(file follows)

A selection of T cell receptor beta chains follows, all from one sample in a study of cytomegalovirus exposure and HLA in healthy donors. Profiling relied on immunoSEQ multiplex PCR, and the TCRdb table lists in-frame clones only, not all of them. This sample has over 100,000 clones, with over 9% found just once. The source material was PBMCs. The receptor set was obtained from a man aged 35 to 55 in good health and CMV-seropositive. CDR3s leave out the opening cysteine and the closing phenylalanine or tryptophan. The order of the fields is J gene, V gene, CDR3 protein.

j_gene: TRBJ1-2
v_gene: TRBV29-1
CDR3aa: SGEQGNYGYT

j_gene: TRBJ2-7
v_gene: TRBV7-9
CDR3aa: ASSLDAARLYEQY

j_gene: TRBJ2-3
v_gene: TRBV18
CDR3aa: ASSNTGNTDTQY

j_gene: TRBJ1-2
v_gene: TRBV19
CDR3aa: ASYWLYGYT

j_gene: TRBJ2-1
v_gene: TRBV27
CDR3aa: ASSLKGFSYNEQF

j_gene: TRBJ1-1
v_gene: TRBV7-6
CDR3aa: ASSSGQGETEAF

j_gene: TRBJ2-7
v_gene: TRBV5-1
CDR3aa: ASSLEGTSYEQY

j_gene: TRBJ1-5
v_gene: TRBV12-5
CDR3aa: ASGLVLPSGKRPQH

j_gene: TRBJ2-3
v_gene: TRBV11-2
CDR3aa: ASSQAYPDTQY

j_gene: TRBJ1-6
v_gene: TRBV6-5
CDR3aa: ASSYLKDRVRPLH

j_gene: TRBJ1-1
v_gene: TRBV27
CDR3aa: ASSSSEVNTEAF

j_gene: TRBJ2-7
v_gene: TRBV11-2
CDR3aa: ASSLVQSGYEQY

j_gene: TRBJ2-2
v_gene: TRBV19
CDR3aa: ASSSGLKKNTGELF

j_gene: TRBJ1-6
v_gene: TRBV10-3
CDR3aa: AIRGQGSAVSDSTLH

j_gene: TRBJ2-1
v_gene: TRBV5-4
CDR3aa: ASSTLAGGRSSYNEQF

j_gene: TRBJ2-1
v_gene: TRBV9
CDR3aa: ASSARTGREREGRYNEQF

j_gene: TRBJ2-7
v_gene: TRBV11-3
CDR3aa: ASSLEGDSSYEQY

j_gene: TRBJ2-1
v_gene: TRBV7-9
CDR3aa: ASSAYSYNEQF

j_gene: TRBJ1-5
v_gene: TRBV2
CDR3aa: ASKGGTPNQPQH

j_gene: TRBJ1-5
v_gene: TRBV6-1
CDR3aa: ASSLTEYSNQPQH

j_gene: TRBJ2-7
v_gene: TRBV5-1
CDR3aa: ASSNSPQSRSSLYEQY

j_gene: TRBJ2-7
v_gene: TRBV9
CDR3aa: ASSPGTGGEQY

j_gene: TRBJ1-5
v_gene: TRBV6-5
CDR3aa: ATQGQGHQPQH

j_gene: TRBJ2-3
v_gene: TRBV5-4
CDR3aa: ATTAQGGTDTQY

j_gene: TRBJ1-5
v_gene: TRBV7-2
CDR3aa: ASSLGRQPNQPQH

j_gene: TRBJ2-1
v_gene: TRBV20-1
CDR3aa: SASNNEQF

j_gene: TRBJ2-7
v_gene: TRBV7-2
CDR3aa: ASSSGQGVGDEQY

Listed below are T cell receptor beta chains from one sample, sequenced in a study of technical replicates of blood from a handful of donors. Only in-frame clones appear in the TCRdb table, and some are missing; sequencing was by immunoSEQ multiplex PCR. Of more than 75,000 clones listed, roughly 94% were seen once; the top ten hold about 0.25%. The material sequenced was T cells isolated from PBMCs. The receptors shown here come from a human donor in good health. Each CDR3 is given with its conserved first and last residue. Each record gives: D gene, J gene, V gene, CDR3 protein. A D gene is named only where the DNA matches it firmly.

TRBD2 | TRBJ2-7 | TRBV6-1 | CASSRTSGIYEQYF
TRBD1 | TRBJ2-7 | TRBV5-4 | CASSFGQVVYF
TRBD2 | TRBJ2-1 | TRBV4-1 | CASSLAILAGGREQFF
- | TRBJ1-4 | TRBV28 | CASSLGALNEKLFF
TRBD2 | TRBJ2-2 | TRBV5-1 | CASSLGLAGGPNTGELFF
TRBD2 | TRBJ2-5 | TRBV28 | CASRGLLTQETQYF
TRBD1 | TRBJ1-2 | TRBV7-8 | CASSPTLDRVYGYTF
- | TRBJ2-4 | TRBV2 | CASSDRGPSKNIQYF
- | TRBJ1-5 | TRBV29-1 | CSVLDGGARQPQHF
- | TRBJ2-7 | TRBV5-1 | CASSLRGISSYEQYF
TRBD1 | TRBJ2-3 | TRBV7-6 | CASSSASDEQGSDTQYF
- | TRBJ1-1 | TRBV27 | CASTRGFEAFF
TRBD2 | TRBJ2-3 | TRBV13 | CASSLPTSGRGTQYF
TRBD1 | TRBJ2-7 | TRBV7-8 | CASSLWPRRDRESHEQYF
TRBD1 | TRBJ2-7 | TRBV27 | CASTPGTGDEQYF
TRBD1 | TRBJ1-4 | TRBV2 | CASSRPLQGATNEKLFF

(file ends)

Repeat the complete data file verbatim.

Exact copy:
A selection of T cell receptor beta chains follows, all from one sample in a study of cytomegalovirus exposure and HLA in healthy donors. Profiling relied on immunoSEQ multiplex PCR, and the TCRdb table lists in-frame clones only, not all of them. This sample has over 100,000 clones, with over 9% found just once. The source material was PBMCs. The receptor set was obtained from a man aged 35 to 55 in good health and CMV-seropositive. CDR3s leave out the opening cysteine and the closing phenylalanine or tryptophan. The order of the fields is J gene, V gene, CDR3 protein.

j_gene: TRBJ1-2
v_gene: TRBV29-1
CDR3aa: SGEQGNYGYT

j_gene: TRBJ2-7
v_gene: TRBV7-9
CDR3aa: ASSLDAARLYEQY

j_gene: TRBJ2-3
v_gene: TRBV18
CDR3aa: ASSNTGNTDTQY

j_gene: TRBJ1-2
v_gene: TRBV19
CDR3aa: ASYWLYGYT

j_gene: TRBJ2-1
v_gene: TRBV27
CDR3aa: ASSLKGFSYNEQF

j_gene: TRBJ1-1
v_gene: TRBV7-6
CDR3aa: ASSSGQGETEAF

j_gene: TRBJ2-7
v_gene: TRBV5-1
CDR3aa: ASSLEGTSYEQY

j_gene: TRBJ1-5
v_gene: TRBV12-5
CDR3aa: ASGLVLPSGKRPQH

j_gene: TRBJ2-3
v_gene: TRBV11-2
CDR3aa: ASSQAYPDTQY

j_gene: TRBJ1-6
v_gene: TRBV6-5
CDR3aa: ASSYLKDRVRPLH

j_gene: TRBJ1-1
v_gene: TRBV27
CDR3aa: ASSSSEVNTEAF

j_gene: TRBJ2-7
v_gene: TRBV11-2
CDR3aa: ASSLVQSGYEQY

j_gene: TRBJ2-2
v_gene: TRBV19
CDR3aa: ASSSGLKKNTGELF

j_gene: TRBJ1-6
v_gene: TRBV10-3
CDR3aa: AIRGQGSAVSDSTLH

j_gene: TRBJ2-1
v_gene: TRBV5-4
CDR3aa: ASSTLAGGRSSYNEQF

j_gene: TRBJ2-1
v_gene: TRBV9
CDR3aa: ASSARTGREREGRYNEQF

j_gene: TRBJ2-7
v_gene: TRBV11-3
CDR3aa: ASSLEGDSSYEQY

j_gene: TRBJ2-1
v_gene: TRBV7-9
CDR3aa: ASSAYSYNEQF

j_gene: TRBJ1-5
v_gene: TRBV2
CDR3aa: ASKGGTPNQPQH

j_gene: TRBJ1-5
v_gene: TRBV6-1
CDR3aa: ASSLTEYSNQPQH

j_gene: TRBJ2-7
v_gene: TRBV5-1
CDR3aa: ASSNSPQSRSSLYEQY

j_gene: TRBJ2-7
v_gene: TRBV9
CDR3aa: ASSPGTGGEQY

j_gene: TRBJ1-5
v_gene: TRBV6-5
CDR3aa: ATQGQGHQPQH

j_gene: TRBJ2-3
v_gene: TRBV5-4
CDR3aa: ATTAQGGTDTQY

j_gene: TRBJ1-5
v_gene: TRBV7-2
CDR3aa: ASSLGRQPNQPQH

j_gene: TRBJ2-1
v_gene: TRBV20-1
CDR3aa: SASNNEQF

j_gene: TRBJ2-7
v_gene: TRBV7-2
CDR3aa: ASSSGQGVGDEQY

Listed below are T cell receptor beta chains from one sample, sequenced in a study of technical replicates of blood from a handful of donors. Only in-frame clones appear in the TCRdb table, and some are missing; sequencing was by immunoSEQ multiplex PCR. Of more than 75,000 clones listed, roughly 94% were seen once; the top ten hold about 0.25%. The material sequenced was T cells isolated from PBMCs. The receptors shown here come from a human donor in good health. Each CDR3 is given with its conserved first and last residue. Each record gives: D gene, J gene, V gene, CDR3 protein. A D gene is named only where the DNA matches it firmly.

TRBD2 | TRBJ2-7 | TRBV6-1 | CASSRTSGIYEQYF
TRBD1 | TRBJ2-7 | TRBV5-4 | CASSFGQVVYF
TRBD2 | TRBJ2-1 | TRBV4-1 | CASSLAILAGGREQFF
- | TRBJ1-4 | TRBV28 | CASSLGALNEKLFF
TRBD2 | TRBJ2-2 | TRBV5-1 | CASSLGLAGGPNTGELFF
TRBD2 | TRBJ2-5 | TRBV28 | CASRGLLTQETQYF
TRBD1 | TRBJ1-2 | TRBV7-8 | CASSPTLDRVYGYTF
- | TRBJ2-4 | TRBV2 | CASSDRGPSKNIQYF
- | TRBJ1-5 | TRBV29-1 | CSVLDGGARQPQHF
- | TRBJ2-7 | TRBV5-1 | CASSLRGISSYEQYF
TRBD1 | TRBJ2-3 | TRBV7-6 | CASSSASDEQGSDTQYF
- | TRBJ1-1 | TRBV27 | CASTRGFEAFF
TRBD2 | TRBJ2-3 | TRBV13 | CASSLPTSGRGTQYF
TRBD1 | TRBJ2-7 | TRBV7-8 | CASSLWPRRDRESHEQYF
TRBD1 | TRBJ2-7 | TRBV27 | CASTPGTGDEQYF
TRBD1 | TRBJ1-4 | TRBV2 | CASSRPLQGATNEKLFF